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12 Apr 2022 • 3 minute read

Budget splashes cash, but misses mark on skills and training

Now the dust has settled, the Federal Government's plan appears both short-sighted, but will also take time to have an impact on Australia's workforce.

In the recent Federal budget, the Morrison government allocated more than $2.5 billion to skills and training related initiatives over the next four years to help fill employment gaps in the post-COVID-19 world.

This is certainly needed, given the Australian health system and economy performed relatively robustly in the last two years during the pandemic.

But the budget missed opportunities in pivoting the skills and training system to meet the future challenges facing Australia and the world.

Interestingly, besides the pre-election sweeteners, the budget looks more a pre-COVID budget in terms of education spending focussing on apprenticeships and traineeships.

In many ways, it seems to be a U-turn from the previous budget that focussed on funding childcare and creating opportunities for women.

The focus on apprenticeships and traineeships included:

  • $52.8 million for ReBoot, an initiative to support up to 5,000 disadvantaged Australians develop skills and provide a pathway to employment.
  • $954 million to support a new Australian Apprenticeships Incentive Scheme for priority occupations.
  • $557 million for small businesses to deduct an additional 20% of expenses on training courses.
  • $1 billion to support small businesses to adopt new digital technology in their processes.
  • An extra $589 million to the Australian Signals Directorate as part of a $9.9 billion defence, intelligence, and cyber security package (e.g. via the newly launched REDSPICE program) which the government says will create 1,900 jobs.

Besides additional funding for apprenticeships and investments in skills, the opening of Australian borders has also been seen as an opportunity from the Federal treasurer’s perspective to solve some urgent skills shortages.

For example, 10,000 partner visas will be reallocated to the skilled visa stream also over the next 4 years.

However, the federal budget is mainly short-term in nature and only addresses current elements of Australia’s skills mismatch/shortages problems with little focus on preparing the country for future needs.

First, with much of the funding going into traditional apprenticeships and traineeships, it does not appear to gel with some key post-pandemic economic initiatives.

For example, research by Edith Cowan University and Flinders University funded by the National Centre for Vocational Education Research (NCVER) has shown Australian firms will need to continue relying on training in the past from world leaders in Industry 4.0 (the current trend rapid changes due to the technological integration of physical systems and cyber systems via, for example, cloud computing and cognitive computing and the smart factory) and automation (e.g., Germany and Japan).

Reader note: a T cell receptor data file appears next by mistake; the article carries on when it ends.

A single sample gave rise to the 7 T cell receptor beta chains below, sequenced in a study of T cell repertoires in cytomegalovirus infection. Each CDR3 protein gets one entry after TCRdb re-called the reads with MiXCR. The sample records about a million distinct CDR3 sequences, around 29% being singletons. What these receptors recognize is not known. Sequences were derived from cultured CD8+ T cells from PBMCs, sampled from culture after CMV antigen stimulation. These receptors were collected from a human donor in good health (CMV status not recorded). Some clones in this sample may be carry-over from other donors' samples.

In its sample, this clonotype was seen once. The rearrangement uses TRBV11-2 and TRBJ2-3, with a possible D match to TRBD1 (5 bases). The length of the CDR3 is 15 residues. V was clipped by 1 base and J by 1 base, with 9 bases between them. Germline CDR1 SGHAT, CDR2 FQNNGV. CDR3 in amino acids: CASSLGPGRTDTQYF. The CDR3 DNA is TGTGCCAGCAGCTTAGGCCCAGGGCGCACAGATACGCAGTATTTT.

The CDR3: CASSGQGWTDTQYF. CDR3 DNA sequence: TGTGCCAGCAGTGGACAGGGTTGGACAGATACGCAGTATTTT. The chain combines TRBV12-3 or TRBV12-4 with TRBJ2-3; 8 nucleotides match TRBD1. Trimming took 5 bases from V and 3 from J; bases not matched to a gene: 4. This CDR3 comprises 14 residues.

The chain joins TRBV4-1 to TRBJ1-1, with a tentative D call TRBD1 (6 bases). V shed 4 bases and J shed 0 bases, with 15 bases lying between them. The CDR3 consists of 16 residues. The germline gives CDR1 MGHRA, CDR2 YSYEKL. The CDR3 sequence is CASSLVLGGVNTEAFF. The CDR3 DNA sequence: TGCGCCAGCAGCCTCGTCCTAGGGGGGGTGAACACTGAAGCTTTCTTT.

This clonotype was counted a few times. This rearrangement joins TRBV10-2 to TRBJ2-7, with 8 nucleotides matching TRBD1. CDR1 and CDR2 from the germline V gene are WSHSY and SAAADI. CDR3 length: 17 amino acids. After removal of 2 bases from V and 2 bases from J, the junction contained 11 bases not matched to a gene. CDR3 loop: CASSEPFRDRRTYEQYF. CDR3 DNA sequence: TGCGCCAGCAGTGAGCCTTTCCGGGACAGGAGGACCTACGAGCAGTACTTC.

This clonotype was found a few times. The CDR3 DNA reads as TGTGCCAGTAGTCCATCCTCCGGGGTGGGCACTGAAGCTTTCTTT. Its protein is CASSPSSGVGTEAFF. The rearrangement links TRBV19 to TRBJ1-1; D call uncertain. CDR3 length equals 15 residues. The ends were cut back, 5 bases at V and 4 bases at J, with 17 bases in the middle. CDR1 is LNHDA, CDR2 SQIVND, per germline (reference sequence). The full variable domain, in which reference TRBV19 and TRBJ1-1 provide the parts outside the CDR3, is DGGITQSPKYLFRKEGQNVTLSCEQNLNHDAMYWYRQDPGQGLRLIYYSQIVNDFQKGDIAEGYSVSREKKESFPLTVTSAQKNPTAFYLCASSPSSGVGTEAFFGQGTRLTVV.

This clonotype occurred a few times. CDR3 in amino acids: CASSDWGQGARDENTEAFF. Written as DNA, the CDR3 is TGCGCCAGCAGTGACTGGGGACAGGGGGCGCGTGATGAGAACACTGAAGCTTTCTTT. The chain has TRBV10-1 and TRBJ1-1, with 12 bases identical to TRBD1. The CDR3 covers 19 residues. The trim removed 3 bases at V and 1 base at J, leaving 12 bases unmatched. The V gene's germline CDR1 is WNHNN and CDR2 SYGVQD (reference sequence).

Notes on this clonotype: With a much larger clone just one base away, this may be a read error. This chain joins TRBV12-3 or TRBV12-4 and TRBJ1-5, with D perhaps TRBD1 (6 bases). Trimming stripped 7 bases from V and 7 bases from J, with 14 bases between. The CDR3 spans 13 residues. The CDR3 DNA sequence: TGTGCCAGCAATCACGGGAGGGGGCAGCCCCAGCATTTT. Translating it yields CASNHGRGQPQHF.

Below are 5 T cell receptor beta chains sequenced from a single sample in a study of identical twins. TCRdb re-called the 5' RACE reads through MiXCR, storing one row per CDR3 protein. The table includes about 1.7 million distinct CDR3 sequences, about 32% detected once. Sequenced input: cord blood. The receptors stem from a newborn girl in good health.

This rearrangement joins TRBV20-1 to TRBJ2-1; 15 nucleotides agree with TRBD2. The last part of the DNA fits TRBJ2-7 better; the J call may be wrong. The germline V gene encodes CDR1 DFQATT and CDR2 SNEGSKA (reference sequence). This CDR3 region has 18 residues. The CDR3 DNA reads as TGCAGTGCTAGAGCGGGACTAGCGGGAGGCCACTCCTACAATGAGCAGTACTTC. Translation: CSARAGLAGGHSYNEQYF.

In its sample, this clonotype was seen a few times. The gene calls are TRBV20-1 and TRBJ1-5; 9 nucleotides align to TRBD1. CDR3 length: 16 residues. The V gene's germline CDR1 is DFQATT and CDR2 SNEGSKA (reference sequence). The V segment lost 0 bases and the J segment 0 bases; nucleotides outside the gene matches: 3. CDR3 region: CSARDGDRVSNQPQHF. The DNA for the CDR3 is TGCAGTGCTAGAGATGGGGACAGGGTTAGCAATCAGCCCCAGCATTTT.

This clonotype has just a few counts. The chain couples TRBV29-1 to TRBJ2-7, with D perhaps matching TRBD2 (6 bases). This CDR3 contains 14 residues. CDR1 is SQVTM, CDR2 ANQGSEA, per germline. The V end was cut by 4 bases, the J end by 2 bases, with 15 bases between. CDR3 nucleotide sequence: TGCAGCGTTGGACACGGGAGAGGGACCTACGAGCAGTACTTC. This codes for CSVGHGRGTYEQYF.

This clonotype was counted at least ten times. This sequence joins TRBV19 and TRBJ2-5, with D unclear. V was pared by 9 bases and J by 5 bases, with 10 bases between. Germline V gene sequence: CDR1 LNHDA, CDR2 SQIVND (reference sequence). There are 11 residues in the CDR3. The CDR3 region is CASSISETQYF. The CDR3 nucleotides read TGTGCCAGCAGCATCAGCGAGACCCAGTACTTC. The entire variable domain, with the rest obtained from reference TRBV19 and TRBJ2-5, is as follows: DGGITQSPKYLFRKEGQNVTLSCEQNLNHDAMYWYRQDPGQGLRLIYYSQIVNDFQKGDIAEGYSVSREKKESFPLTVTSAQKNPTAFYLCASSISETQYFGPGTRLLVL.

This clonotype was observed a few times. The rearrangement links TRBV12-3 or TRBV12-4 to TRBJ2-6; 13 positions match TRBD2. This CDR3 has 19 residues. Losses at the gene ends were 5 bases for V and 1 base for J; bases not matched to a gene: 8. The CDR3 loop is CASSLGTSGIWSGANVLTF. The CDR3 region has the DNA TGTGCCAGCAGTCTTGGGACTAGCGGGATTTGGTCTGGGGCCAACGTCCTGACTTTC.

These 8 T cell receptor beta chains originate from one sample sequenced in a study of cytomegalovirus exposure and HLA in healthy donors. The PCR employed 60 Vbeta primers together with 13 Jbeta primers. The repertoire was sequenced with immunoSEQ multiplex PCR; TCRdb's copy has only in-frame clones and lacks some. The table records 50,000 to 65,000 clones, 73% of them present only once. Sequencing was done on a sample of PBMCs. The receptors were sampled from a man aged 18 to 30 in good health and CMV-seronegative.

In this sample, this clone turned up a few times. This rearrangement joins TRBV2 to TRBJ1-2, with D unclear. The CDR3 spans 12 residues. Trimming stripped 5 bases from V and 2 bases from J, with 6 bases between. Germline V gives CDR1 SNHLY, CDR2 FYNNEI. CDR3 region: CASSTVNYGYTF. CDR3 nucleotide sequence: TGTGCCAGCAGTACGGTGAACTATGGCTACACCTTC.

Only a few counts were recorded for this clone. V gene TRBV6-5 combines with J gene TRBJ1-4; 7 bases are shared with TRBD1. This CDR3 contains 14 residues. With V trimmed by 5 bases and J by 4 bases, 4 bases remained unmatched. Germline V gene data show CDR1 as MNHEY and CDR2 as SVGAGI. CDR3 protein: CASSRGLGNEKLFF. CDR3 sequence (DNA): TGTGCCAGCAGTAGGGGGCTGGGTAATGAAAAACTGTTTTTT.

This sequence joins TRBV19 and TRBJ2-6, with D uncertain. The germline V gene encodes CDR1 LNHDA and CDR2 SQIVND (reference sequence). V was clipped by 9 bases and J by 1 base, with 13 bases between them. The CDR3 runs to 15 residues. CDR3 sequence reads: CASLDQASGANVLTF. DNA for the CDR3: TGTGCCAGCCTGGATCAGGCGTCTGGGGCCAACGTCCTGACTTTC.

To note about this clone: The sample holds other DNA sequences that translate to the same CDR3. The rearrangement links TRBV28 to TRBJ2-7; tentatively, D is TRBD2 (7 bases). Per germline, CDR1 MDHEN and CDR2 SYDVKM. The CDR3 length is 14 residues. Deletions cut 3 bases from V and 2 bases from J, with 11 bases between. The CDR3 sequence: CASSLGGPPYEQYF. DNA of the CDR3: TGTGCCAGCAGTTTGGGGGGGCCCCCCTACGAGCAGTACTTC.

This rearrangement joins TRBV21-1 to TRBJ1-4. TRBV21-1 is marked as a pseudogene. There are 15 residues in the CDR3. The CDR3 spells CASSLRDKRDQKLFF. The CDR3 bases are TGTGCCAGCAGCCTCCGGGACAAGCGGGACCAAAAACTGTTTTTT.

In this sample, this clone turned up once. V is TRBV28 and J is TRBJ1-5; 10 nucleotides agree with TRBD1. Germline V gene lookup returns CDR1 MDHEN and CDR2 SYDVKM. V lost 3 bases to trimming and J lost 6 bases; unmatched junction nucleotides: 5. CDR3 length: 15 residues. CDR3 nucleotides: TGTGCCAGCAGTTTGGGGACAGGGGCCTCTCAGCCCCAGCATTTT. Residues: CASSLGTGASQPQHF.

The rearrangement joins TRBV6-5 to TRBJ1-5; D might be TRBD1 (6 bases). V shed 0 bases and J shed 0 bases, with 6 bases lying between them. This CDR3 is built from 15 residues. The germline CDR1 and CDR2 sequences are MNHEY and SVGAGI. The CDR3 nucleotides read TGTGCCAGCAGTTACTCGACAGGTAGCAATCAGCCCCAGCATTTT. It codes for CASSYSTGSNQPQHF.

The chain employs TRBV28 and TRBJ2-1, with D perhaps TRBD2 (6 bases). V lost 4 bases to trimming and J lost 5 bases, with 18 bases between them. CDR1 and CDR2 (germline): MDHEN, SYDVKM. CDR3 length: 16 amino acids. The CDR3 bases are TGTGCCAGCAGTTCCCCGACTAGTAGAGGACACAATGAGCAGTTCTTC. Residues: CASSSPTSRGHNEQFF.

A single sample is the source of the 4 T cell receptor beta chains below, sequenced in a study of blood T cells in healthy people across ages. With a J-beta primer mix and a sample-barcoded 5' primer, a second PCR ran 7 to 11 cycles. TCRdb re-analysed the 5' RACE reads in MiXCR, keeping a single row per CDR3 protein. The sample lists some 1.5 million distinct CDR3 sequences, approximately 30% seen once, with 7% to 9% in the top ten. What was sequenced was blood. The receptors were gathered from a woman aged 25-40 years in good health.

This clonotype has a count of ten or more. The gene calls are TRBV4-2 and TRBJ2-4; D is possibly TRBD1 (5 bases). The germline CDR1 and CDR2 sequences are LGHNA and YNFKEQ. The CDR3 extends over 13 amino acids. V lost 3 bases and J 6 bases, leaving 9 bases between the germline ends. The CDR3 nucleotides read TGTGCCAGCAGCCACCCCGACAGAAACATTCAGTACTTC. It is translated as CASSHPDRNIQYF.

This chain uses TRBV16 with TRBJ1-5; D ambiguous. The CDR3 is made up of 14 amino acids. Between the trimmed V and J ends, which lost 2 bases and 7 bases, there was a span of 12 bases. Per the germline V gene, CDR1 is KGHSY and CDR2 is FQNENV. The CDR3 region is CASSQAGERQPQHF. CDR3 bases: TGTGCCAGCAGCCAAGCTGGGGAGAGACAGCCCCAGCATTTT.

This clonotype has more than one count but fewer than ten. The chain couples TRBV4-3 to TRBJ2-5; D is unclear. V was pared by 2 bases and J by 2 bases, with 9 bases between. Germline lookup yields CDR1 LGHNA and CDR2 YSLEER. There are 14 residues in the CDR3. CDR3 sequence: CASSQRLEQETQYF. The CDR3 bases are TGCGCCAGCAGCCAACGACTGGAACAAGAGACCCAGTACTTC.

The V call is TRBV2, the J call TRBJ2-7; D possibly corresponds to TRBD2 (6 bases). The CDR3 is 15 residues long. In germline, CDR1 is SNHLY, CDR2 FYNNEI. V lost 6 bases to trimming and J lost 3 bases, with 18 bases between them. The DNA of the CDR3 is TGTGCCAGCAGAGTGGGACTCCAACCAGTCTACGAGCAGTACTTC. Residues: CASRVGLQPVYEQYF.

Long-term concerns

The lack of funding in future-oriented new skills and training will limit organisations’ ability to participate in the government’s new Modern Manufacturing Strategy.

Also, higher collaboration across the human capital development spectrum facilitates faster innovations and higher-value entrepreneurship, but there does not seem to be incentives in the budget to facilitate collaboration between key members in the ecosystem such as the higher-education sector, VET sector, employer organisations, industry, and government.

In addition, while the budget alludes to implementing reforms in the Australian skills and training system, it fails to deal with systemic problems around skills mismatch/shortages and the resulting underemployment/unemployment that was raised in the Productivity Commission’s recent review of the National Agreement for Skills and Workforce Development.

For example, 25 per cent of unemployed Australians are graduates but employers may not employ them if similar overseas employees come on lower pay.

Even in terms of the skilled visa scheme, it avoids addressing key structural issues such as the 60 per cent of international graduates who are unemployed having studied at Australian universities/VET providers.

On closer look, the funding allocated to skills and training are back-loaded with most of the skills-related investments budgeted only after 2023-24.

Ironically, this will not meet the current staffing shortfalls faced by many employers in time for the upcoming election and it may take some time before the training of Australians flows through to meet the needs of employers.

Overall, while the budget’s investments in human capital development is significant, given the current low unemployment levels and the lessons learned over the last two years, throwing money at these problems will need to be supported by more nuanced initiatives and increased collaboration between relevant stakeholders.

This is vital to ensure the new post-COVID and post-election opportunities are effectively exploited so as to improve the futureproofing of the Australian economy.

Professor Pi-Shen Seet is Professor of Entrepreneurship and Innovation at ECU’s School of Business and Law